This title took a little bit of thought, and is meant to reference time, as in “the use of one’s time.”

One of my favorite profs in college used to stress that we all spend time on the things we love most. This is especially true when it comes to (for me) the things we would rather not do. I can find all manner of ways to procrastinate from doing what is needed, instead doing what I want (but is completely unnecessary).

A few posts ago, I wrote about trying to change habits. Maybe the habit I should work on most is my habit to dither from chores and important tasks that need to be done.

Don’t get me wrong, I’m a very hard worker, and I feel I meet most tasks with the aim to complete them and not avoid them. But when I get off work and get back to my apartment, I could be helpful by clearing the dishrack right away…or I could read this kind of interesting book that I don’t really like, I just don’t want to do the other thing…

The worst part is that I may not even enjoy my distraction–I just want it to keep me from whatever I should be doing. What a waste of time!

I want to use my time better, Reader. I want to be fully connected to what’s happening right now, and take the initiative to do the things I’d rather not do. Hopefully, in so doing, I’ll look back on my life and say I was industrious. Even rest is purposeful! We rest to give our bodies time to regenerate, meaning that something in my body is working hard, but I don’t need to stress about it.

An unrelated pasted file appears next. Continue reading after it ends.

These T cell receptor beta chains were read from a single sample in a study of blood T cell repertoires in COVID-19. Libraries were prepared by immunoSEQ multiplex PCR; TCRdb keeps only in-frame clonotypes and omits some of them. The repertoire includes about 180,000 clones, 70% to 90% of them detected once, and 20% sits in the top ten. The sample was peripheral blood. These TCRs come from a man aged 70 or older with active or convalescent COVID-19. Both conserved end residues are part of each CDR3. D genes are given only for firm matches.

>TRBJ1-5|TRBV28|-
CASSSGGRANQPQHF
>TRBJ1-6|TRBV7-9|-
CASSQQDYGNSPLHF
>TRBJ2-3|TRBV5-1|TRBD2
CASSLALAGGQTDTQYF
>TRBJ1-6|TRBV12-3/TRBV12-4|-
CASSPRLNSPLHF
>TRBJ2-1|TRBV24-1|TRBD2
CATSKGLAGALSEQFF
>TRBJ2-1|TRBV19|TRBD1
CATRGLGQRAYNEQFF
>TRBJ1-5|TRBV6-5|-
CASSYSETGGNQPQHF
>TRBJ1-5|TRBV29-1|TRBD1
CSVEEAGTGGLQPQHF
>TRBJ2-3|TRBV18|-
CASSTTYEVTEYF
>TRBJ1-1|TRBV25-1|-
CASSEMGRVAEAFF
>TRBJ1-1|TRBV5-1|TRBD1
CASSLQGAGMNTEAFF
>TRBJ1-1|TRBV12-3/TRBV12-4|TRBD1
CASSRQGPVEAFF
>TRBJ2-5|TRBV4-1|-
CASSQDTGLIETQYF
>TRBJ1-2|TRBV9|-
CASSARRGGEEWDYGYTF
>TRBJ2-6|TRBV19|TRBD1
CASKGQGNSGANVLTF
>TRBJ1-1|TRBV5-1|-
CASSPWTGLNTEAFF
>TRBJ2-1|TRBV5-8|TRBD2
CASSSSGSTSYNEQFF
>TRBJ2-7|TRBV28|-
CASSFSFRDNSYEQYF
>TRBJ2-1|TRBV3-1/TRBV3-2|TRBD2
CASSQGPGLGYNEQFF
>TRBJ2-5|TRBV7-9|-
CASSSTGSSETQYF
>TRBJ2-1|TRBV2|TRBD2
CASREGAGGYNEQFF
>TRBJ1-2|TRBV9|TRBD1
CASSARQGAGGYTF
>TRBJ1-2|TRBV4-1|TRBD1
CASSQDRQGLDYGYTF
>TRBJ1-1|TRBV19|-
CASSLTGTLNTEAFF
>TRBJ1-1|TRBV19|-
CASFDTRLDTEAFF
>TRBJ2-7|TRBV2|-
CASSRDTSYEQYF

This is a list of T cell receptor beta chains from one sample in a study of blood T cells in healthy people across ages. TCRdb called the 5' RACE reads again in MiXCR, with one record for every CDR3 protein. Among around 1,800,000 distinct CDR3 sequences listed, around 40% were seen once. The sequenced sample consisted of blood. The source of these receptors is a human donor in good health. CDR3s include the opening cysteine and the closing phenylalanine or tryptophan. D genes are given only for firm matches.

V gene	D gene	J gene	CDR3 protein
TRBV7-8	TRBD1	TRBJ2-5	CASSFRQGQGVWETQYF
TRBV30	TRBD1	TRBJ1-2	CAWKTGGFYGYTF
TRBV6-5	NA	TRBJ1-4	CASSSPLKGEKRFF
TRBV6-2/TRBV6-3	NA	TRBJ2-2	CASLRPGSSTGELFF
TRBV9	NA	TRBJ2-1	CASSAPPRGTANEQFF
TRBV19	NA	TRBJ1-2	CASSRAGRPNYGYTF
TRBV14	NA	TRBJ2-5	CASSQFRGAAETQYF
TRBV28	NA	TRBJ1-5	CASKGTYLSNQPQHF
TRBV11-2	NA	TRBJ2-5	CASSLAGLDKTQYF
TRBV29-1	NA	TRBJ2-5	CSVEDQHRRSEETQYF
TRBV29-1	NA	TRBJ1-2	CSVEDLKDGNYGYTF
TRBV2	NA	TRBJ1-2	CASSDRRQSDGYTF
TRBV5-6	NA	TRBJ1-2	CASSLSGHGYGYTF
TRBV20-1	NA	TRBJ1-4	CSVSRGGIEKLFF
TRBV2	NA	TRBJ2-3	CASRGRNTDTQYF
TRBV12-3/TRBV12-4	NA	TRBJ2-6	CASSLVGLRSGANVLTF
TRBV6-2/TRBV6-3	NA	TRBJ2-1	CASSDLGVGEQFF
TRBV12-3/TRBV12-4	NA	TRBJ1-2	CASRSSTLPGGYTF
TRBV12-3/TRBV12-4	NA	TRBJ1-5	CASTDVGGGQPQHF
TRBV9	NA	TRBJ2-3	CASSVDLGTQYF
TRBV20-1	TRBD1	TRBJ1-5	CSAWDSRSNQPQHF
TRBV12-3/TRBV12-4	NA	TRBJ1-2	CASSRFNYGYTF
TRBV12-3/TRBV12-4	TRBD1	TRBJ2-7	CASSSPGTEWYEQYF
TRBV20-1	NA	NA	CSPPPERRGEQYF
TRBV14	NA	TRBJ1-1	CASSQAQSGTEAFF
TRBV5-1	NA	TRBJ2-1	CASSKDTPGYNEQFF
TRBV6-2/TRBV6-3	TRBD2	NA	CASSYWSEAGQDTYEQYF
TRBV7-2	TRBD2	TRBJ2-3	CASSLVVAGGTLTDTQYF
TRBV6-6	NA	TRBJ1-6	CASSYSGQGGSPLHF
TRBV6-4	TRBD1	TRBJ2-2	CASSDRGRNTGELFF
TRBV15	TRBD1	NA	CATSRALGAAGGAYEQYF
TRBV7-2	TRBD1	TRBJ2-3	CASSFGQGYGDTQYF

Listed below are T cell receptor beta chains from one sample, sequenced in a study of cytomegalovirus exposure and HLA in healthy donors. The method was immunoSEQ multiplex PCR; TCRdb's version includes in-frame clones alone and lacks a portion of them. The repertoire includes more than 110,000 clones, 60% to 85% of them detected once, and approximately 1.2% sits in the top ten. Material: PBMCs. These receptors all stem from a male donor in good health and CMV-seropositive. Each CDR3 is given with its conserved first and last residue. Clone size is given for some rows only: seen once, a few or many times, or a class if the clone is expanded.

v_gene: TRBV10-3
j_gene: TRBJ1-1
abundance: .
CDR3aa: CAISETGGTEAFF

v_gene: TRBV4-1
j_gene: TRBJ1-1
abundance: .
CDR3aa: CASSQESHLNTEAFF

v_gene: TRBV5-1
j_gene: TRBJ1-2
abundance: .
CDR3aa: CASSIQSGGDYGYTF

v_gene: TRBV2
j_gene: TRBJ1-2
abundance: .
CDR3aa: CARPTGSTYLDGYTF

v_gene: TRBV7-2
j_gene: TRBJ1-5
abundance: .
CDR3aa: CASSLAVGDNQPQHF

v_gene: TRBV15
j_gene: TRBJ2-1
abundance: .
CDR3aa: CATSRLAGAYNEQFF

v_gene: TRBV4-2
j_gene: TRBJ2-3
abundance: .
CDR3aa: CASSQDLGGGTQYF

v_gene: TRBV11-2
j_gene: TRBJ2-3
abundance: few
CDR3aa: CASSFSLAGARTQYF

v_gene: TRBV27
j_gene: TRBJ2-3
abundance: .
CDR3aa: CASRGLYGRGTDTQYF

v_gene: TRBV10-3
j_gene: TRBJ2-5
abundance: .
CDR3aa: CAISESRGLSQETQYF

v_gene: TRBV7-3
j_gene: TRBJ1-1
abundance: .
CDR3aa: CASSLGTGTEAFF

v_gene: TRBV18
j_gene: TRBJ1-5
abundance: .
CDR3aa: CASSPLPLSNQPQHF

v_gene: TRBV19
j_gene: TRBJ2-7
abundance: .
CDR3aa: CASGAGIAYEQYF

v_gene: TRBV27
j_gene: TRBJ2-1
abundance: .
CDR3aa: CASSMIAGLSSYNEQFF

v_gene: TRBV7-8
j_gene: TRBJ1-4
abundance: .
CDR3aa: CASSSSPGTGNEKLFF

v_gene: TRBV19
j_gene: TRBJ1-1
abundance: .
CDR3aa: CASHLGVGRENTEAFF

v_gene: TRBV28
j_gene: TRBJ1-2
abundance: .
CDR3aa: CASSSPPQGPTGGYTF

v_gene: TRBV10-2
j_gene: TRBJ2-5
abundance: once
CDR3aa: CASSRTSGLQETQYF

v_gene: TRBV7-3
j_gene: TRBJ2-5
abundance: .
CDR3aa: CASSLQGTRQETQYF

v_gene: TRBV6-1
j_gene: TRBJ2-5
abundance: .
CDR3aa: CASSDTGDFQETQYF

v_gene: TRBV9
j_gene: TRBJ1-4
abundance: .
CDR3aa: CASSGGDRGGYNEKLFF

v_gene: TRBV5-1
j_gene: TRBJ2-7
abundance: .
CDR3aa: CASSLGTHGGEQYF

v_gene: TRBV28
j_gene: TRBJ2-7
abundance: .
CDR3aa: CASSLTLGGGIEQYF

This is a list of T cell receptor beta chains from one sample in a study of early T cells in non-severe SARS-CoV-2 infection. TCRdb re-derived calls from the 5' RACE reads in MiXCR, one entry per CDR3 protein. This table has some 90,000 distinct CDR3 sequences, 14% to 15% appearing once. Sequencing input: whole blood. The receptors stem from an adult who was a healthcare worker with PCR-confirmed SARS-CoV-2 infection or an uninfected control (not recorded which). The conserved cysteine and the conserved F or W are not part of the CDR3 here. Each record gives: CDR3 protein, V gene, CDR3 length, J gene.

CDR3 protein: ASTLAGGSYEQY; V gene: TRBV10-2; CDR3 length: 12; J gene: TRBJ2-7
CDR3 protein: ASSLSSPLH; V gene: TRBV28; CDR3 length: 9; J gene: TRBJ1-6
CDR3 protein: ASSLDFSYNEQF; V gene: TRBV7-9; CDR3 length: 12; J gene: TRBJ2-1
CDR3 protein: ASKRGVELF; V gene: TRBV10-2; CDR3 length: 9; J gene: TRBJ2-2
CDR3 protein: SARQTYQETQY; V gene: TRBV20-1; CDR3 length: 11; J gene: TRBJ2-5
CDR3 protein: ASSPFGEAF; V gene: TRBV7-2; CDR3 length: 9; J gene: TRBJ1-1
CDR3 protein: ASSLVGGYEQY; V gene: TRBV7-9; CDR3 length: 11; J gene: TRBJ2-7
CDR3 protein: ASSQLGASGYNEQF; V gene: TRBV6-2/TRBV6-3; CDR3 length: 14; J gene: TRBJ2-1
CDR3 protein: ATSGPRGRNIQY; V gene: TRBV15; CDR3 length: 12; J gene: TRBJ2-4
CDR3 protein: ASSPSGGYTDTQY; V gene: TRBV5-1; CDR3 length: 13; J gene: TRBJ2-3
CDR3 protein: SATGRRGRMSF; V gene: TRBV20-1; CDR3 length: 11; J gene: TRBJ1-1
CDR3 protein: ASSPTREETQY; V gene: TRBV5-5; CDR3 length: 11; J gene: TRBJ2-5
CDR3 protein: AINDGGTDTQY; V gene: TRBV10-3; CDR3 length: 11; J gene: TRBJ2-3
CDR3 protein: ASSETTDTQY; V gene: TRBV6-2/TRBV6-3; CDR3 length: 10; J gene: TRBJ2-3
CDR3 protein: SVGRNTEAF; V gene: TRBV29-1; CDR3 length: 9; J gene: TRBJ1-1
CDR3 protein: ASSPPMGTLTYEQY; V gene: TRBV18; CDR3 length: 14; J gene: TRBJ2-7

It seems that most of us are loaded with distractions. We know what we should do, but we choose not to do it, by choosing to do something else instead. No action is still a choice; we must choose to ignore the other task.

My husband and I decided a few years ago that we wanted to be as unplugged as possible at home. Then we worked to have meaningful conversations and quality time. The problem is that there are still distractions, but perhaps this is because I’m used to the distractions elsewhere that I seek them out at home. Either way, I need to be more conscious of what I do, the words I speak, the actions I take, how I want to be more compassionate–everything needs to be a conscious choice. That is the only way to break a habit, to be conscious about it.


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